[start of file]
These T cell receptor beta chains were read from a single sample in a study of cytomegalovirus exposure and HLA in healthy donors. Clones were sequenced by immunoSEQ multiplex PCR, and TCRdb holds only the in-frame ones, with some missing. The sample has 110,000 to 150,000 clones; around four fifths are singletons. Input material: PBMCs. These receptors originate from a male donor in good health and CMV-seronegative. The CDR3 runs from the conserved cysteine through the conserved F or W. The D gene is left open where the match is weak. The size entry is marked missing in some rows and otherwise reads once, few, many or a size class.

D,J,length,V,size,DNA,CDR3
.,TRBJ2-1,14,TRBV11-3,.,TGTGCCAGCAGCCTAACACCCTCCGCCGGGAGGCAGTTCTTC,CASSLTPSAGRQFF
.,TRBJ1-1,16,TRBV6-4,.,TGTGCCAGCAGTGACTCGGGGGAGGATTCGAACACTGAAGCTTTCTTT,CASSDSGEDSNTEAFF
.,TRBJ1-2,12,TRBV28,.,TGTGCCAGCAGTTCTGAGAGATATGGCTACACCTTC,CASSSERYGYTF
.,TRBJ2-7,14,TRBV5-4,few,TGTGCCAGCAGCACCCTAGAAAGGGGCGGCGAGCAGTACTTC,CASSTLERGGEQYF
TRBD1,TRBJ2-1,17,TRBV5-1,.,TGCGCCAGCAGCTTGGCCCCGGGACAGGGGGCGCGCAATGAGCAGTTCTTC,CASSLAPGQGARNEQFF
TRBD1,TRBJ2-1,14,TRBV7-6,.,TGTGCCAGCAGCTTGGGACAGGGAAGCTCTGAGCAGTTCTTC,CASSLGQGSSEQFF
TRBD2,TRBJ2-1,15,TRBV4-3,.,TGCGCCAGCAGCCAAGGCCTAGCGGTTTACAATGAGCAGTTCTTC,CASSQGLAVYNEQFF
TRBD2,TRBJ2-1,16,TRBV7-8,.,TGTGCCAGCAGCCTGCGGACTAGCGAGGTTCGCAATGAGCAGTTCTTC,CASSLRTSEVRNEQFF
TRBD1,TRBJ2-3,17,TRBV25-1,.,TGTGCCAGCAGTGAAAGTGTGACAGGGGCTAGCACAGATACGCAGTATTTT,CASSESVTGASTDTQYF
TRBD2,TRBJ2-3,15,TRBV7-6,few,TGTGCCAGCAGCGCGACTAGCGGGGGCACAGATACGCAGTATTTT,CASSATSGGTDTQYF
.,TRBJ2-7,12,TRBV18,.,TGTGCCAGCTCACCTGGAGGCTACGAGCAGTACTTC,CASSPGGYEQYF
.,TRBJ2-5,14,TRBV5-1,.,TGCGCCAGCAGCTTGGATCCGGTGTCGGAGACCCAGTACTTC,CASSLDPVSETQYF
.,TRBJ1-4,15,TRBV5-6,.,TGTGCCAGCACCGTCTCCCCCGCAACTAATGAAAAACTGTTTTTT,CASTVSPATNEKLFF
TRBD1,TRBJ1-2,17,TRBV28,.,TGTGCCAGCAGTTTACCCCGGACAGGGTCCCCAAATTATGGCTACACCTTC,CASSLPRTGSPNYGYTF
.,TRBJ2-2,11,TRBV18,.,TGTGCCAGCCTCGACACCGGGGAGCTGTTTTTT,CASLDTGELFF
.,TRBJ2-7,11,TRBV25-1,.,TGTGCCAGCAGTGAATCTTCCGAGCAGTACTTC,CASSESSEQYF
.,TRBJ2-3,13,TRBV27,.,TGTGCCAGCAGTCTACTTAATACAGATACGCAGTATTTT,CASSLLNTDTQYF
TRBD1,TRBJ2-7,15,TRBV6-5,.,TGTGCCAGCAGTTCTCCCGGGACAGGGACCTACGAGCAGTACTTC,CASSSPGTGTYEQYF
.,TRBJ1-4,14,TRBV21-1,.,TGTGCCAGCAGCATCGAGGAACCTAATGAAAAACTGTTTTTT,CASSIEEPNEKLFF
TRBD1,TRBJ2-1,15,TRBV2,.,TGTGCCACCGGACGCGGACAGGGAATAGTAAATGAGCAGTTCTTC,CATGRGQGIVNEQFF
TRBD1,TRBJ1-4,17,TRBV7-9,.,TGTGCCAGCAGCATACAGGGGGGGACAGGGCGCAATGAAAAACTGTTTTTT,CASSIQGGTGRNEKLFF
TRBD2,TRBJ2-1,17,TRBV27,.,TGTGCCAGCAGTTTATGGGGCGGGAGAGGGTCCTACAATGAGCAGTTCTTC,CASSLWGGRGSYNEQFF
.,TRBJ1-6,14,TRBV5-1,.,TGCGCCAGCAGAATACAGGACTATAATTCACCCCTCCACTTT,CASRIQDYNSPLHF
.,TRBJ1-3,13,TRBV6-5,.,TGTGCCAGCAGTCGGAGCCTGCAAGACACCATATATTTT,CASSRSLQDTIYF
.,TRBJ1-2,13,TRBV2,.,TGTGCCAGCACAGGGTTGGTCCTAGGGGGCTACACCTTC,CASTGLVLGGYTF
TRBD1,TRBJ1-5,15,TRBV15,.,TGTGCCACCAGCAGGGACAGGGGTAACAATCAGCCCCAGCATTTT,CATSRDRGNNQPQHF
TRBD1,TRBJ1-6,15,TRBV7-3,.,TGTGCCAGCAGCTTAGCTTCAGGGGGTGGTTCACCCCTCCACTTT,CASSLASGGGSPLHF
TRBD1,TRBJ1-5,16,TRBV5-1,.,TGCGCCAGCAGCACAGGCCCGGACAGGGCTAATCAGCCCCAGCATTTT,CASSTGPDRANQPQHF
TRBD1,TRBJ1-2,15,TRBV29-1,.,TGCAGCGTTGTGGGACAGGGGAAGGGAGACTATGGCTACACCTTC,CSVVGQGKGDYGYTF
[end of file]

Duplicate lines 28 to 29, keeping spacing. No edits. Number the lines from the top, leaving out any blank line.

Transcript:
TRBD1,TRBJ1-5,15,TRBV15,.,TGTGCCACCAGCAGGGACAGGGGTAACAATCAGCCCCAGCATTTT,CATSRDRGNNQPQHF
TRBD1,TRBJ1-6,15,TRBV7-3,.,TGTGCCAGCAGCTTAGCTTCAGGGGGTGGTTCACCCCTCCACTTT,CASSLASGGGSPLHF